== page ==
In McMurdo Sound, Andrew Pauling (right) and Greg Leonard drill through the sea ice near the University of Otago’s sea ice monitoring station (that’s the box on the stand and equipment next to it). Photo: Inga Smith
Climate models are our best tools for making projections of future climate. However, over recent decades climate models have largely failed to reproduce the observed behaviour of Antarctic sea ice (the layer of frozen ocean surrounding the continent). In general, Antarctic sea-ice projections are viewed with low confidence. Modelling Antarctic sea ice is difficult because many processes affect its formation and melt. Those factors can change from day-to-day, and over decades. Gaining a better understanding of Antarctic sea ice’s evolution and dynamics is important because of the global implications1.
Why is sea ice so difficult to model and what are we doing about it?
Global climate models (GCMs) were first created in the 1960s and 1970s, and have they have become substantially more sophisticated since then. The focus of early GCMs was to answer one main question: How will the Earth’s temperature change with increasing carbon dioxide emissions from human activities? A recent study shows that GCMs produced between 1970 and 2007 did a good job of forecasting surface warming2.
Today, climate models are run on supercomputers far more powerful than those that ran earlier models. Models can now include many more of the complex interactions between the atmosphere, land, ocean and sea ice. They also resolve these processes in greater spatial detail than the original GCMs. This allows modern climate models to answer the original question in more detail, and to provide new insights into more aspects of the climate system.
Despite these advances, the behaviour of Antarctic sea ice has proved difficult to simulate. In the latest collection of climate model simulations, only a few produced a trend in Antarctic sea-ice area that was consistent with observations over the period 1979-2018. Most models tend to underestimate summer sea-ice cover and predict strong negative trends that have not been seen in observations3.
In the real world, the annual average extent of sea ice around Antarctica was increasing over those decades, reaching a record high in 2014, in stark contrast to the decline seen in the Arctic. (Check out the animation above or via YouTube showing the modelled Antarctic sea-ice concentration in 2014.)
Antarctica’s sea ice extent high was unexpectedly followed by a record low minimum extent in 2017. Since then, the area of sea ice has generally declined, with a new record low minimum in February 2022, and again in February 2023. This dramatic decrease is the subject of intense research. Proposed reasons for the change have included the combination of a strong El Niño event and coincident variability of the winds around the Antarctic continent, leading to warmer-than-average surface temperatures in the Southern Ocean4,5.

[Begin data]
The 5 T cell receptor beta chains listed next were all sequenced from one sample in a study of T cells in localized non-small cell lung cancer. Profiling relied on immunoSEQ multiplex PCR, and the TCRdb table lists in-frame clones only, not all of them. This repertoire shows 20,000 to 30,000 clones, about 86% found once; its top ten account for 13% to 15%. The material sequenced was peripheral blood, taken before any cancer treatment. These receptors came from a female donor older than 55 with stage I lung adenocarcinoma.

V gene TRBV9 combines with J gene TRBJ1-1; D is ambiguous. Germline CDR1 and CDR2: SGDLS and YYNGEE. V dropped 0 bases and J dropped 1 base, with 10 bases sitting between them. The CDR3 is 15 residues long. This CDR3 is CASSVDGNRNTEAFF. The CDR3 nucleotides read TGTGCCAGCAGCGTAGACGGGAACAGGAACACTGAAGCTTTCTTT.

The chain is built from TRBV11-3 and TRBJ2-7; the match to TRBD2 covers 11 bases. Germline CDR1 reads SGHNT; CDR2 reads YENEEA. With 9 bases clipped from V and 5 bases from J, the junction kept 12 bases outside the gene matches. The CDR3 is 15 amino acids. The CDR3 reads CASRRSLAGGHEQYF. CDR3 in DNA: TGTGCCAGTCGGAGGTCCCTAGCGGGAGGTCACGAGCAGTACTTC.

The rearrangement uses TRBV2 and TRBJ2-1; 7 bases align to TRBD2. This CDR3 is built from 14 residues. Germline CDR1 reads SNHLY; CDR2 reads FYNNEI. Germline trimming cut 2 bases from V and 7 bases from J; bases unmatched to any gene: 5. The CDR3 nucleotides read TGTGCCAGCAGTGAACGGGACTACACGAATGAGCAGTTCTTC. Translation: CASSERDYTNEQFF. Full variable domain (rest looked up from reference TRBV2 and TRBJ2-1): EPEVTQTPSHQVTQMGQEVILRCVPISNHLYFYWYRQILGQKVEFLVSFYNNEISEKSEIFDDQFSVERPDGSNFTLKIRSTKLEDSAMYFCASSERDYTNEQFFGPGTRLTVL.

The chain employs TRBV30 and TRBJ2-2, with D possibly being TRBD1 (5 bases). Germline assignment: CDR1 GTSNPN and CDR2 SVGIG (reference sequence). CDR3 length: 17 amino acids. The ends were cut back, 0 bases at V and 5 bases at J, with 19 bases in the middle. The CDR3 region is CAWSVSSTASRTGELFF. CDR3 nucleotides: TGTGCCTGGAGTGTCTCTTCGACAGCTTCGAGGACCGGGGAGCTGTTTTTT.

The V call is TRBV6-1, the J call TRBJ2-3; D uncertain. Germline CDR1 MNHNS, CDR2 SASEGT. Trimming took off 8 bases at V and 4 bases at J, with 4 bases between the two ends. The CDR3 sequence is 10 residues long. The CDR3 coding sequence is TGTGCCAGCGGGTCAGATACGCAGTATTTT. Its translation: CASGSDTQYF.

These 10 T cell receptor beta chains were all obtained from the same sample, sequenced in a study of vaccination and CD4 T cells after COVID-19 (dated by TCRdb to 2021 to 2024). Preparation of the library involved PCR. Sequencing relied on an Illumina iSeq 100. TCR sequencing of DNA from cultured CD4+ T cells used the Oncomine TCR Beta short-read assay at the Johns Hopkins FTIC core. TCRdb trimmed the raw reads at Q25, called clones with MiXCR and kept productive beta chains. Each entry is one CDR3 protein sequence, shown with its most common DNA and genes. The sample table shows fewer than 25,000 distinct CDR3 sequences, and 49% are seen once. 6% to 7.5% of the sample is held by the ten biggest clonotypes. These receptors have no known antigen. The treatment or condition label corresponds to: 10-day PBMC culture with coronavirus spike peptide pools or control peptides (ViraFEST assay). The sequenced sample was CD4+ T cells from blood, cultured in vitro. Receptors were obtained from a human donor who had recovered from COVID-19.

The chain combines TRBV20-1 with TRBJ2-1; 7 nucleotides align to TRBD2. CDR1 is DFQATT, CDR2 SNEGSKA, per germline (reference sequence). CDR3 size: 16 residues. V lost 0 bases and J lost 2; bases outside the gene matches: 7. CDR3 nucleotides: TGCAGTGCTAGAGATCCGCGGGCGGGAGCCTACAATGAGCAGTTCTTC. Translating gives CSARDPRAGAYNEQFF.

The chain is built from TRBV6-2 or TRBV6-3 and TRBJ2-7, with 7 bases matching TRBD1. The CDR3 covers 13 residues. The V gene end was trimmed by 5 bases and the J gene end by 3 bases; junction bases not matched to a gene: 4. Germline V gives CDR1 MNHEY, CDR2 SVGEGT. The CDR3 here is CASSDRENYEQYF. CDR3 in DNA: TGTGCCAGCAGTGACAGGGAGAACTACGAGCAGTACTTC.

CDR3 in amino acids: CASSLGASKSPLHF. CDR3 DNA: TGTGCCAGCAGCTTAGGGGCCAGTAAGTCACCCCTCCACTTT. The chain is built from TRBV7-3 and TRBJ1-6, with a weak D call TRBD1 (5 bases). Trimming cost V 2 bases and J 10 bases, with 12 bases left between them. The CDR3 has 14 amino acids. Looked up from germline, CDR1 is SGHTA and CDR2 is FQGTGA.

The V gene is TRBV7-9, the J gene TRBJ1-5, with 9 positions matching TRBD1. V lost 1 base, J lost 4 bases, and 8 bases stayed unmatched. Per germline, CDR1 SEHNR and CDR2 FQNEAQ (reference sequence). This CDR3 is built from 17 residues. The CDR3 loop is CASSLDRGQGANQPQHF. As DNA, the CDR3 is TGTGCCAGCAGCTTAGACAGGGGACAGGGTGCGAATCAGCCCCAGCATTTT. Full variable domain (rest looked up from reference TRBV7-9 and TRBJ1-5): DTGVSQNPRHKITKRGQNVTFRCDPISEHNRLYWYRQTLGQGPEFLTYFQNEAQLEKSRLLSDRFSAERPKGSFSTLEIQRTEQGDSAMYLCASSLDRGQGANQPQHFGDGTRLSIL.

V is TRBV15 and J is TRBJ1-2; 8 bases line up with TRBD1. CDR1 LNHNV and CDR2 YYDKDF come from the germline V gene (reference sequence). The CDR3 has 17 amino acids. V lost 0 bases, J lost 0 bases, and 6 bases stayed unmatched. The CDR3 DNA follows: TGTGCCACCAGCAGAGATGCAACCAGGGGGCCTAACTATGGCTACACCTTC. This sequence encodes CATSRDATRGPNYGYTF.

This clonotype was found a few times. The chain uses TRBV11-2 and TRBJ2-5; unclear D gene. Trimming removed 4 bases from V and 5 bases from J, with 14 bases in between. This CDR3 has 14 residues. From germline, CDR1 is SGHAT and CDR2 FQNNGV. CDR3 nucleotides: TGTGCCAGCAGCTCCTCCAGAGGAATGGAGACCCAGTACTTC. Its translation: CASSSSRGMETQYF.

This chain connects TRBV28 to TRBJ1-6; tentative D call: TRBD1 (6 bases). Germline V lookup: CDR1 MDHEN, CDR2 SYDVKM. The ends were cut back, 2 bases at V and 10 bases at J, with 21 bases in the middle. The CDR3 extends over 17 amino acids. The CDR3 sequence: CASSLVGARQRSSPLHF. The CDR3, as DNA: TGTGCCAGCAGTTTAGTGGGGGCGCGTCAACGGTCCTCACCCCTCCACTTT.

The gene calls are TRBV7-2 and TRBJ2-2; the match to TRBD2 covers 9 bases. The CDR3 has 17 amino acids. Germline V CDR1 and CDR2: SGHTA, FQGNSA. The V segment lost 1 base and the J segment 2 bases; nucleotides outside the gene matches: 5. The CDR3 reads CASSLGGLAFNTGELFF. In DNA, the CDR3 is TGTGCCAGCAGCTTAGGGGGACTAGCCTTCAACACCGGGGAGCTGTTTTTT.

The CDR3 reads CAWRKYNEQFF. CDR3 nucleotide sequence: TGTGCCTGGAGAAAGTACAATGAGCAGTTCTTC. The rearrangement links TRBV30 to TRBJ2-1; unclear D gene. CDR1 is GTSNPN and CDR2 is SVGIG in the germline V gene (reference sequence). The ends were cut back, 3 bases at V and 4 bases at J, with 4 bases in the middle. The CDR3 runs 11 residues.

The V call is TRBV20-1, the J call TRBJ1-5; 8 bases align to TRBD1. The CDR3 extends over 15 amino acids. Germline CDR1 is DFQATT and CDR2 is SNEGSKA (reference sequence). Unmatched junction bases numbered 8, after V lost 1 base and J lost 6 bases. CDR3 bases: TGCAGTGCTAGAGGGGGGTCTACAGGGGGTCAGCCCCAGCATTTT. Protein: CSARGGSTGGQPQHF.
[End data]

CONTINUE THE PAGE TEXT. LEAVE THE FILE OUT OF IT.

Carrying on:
For many organisms, sea ice is an essential habitat for all or parts of their lifecycles. Photo: Anthony Powell
Scientists have also been asking why models generally fail to reproduce the increase in Antarctic sea ice from 1979 to 2014. Suggestions include wind changes6, random variability in the climate system7, changes in stratospheric ozone8 (which was later shown to cause sea-ice loss9), and freshwater from Antarctic ice shelves10-15. None of these has proven to be a definitive answer, so far.
Simulating Antarctic sea ice in a way that is consistent with observations requires more than just an understanding of the physics of the ice itself. Sea ice is tightly coupled to the atmosphere above it and the ocean below it. Changes in air temperature control sea-ice freezing and melting, and winds control how the ice is distributed around the continent. Similarly, changes in ocean temperature have a large impact on sea-ice formation and melt. Models must get all of these factors right to accurately reproduce past sea-ice behaviour and to project future behaviour, to stand a chance of informing us what might happen next in the real world.
The Antarctic Science Platform supports cross-disciplinary research that aims to improve our ability to model Antarctic Sea Ice more realistically. This includes new approaches, led by Modelling Hub researchers, to couple atmospheric and ocean processes (to the extent they affect sea-ice dynamics), and to better represent meltwater generation around Antarctica to capture the influence of melting ice shelves. The Platform is also supporting a mix of ocean and sea-ice field observations that allows specific processes to be measured, so that these can then be factored into model development.
Sea-ice evolution is critically linked with ocean circulation, global climate and marine ecosystems. Until we can understand the processes that control sea-ice evolution sufficiently well to understand its future sensitivity to a changing climate, we will be unable to fully comprehend the size, scope and speed of changes that we can expect across the globe in coming decades.
Article prepared by Andrew Pauling, Inga Smith and Max Thomas (Department of Physics, University of Otago).
Andrew Pauling drilling a sea ice core in McMurdo Sound. Photo: Greg Leonard
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